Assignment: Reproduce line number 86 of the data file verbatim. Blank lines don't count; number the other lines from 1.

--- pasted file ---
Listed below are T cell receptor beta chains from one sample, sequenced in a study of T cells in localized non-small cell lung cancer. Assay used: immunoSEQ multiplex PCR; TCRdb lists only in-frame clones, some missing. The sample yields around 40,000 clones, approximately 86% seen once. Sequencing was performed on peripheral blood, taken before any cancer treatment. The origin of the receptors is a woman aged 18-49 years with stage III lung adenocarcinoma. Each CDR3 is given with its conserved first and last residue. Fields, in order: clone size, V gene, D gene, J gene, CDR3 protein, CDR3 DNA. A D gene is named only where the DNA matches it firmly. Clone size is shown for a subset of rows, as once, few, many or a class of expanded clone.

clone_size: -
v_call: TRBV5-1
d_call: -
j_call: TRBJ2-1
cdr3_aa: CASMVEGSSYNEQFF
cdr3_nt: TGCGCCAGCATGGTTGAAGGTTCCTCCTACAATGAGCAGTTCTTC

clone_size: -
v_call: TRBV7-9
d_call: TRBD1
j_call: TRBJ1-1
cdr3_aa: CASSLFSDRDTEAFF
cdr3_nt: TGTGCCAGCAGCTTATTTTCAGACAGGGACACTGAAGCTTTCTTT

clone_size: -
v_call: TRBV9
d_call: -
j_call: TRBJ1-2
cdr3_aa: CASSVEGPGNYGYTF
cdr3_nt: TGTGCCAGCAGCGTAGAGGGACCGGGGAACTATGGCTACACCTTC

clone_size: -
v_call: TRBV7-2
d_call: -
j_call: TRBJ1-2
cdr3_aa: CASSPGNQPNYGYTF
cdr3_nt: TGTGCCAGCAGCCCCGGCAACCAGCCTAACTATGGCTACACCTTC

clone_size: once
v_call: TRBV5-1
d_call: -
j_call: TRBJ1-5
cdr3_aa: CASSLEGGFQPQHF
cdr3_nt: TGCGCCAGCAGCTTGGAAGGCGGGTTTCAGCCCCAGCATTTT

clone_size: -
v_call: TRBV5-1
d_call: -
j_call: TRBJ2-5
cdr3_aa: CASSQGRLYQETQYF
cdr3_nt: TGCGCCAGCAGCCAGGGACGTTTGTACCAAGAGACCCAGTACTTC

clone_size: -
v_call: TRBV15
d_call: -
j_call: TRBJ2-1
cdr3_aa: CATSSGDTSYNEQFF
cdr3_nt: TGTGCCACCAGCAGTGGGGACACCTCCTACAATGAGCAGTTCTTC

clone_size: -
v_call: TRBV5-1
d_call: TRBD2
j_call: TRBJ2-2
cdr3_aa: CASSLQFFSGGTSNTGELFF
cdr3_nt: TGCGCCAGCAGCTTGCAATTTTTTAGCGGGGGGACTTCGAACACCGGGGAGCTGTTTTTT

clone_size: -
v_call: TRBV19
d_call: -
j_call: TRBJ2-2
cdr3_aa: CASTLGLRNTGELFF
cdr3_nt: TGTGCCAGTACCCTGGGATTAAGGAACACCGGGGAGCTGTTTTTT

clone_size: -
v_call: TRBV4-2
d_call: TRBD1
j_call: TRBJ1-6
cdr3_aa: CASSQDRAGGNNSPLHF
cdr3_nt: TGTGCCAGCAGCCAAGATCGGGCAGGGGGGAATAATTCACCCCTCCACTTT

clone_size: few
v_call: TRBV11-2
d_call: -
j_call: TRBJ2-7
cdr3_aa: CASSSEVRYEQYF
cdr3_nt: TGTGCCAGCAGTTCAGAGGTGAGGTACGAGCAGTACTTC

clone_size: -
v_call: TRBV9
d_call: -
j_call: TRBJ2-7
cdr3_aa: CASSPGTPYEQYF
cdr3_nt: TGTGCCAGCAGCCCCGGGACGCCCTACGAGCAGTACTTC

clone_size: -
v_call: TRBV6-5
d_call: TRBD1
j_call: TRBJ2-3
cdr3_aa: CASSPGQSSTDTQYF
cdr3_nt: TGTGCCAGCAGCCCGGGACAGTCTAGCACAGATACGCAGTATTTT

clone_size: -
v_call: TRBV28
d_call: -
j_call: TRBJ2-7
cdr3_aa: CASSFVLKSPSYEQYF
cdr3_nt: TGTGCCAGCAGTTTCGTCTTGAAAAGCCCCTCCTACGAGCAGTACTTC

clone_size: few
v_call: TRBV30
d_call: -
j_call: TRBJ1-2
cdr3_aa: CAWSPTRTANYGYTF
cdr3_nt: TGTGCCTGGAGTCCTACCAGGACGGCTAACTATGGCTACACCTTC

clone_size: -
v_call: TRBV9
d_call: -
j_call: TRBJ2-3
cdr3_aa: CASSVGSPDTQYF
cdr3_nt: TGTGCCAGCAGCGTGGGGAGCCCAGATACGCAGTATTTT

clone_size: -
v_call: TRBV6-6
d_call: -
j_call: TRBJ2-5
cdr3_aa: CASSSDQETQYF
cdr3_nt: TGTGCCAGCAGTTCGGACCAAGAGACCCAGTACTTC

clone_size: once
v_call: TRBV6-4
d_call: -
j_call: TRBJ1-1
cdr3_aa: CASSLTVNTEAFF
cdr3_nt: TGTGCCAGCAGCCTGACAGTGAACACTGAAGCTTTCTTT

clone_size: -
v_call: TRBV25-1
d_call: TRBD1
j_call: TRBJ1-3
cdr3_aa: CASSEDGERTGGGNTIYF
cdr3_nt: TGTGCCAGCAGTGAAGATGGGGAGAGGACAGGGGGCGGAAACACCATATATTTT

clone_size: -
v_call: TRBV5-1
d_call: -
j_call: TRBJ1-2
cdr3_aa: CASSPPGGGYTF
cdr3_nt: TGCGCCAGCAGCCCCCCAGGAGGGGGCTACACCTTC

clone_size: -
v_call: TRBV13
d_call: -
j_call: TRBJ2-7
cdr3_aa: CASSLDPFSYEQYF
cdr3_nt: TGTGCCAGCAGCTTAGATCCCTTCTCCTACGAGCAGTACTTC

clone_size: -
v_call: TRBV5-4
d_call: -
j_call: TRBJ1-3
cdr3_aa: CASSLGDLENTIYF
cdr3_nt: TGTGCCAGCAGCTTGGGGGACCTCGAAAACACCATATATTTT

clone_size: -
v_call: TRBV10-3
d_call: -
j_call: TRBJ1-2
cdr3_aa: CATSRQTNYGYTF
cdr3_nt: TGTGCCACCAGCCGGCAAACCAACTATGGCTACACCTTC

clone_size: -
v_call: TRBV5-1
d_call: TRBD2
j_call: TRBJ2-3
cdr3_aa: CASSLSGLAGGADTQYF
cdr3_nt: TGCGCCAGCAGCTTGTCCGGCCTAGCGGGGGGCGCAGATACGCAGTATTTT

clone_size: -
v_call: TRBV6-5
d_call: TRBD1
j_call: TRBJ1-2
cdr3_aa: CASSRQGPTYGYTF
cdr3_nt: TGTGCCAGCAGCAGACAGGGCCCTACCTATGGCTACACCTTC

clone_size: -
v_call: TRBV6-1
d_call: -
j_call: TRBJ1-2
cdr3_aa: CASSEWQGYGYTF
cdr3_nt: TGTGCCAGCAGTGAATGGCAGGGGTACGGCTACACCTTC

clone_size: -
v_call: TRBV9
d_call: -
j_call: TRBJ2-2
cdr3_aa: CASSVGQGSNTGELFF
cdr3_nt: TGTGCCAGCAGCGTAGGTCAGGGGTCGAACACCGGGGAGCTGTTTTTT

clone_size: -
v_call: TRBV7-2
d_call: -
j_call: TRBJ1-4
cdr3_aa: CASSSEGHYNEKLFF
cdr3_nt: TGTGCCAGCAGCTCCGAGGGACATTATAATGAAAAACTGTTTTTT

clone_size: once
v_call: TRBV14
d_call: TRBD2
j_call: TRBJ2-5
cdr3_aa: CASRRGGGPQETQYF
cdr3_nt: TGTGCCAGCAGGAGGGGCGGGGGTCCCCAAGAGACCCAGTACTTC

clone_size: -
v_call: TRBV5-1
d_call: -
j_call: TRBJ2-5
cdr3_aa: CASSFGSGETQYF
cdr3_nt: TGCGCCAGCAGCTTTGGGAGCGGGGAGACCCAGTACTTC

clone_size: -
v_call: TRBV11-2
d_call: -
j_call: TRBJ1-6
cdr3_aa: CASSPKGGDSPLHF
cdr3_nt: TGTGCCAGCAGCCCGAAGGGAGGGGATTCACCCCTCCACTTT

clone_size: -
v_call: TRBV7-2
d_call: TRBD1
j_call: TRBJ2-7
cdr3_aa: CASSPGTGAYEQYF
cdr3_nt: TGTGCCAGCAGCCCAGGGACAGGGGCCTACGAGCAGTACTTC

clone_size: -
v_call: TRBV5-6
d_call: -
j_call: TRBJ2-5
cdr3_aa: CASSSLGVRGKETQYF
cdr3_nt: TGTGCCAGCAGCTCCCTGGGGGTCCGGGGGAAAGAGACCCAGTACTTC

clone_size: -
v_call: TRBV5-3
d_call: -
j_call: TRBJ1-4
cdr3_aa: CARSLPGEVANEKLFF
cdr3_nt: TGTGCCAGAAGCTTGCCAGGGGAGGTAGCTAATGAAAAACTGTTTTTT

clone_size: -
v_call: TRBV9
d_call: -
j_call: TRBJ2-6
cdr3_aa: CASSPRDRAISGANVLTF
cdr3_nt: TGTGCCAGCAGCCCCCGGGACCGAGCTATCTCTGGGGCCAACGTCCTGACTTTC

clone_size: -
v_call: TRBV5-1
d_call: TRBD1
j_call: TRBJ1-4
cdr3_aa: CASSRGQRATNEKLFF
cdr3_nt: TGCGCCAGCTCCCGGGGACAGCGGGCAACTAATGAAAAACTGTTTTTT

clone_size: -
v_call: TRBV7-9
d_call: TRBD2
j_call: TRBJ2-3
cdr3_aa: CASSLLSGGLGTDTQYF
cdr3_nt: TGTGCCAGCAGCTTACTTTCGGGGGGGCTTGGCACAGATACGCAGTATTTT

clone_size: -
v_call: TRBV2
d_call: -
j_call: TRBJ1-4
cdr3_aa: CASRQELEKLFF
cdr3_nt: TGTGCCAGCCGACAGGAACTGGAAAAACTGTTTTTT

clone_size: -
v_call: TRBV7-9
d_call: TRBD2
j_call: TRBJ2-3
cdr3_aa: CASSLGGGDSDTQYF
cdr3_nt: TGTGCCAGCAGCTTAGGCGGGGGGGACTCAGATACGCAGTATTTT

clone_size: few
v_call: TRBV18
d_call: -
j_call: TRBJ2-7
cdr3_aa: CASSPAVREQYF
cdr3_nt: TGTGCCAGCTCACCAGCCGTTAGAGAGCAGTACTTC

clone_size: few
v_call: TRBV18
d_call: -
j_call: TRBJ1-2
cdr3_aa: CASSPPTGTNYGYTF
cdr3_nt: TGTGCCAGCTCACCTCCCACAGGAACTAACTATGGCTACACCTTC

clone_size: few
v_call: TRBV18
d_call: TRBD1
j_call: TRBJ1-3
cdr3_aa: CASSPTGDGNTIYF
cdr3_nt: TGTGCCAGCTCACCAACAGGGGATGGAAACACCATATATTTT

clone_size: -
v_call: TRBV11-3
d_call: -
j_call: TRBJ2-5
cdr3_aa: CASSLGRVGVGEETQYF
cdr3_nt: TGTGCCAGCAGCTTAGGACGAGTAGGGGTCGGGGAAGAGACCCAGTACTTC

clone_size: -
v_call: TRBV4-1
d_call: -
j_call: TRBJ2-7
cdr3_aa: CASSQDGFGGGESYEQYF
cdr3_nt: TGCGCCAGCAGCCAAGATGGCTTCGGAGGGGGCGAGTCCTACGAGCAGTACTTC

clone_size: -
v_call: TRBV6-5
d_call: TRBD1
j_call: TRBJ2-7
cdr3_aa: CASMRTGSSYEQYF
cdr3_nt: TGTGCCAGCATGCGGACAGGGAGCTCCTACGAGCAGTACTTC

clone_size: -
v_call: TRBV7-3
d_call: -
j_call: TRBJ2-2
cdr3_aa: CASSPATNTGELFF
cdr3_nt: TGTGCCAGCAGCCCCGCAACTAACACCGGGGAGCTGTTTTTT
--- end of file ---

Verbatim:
clone_size: few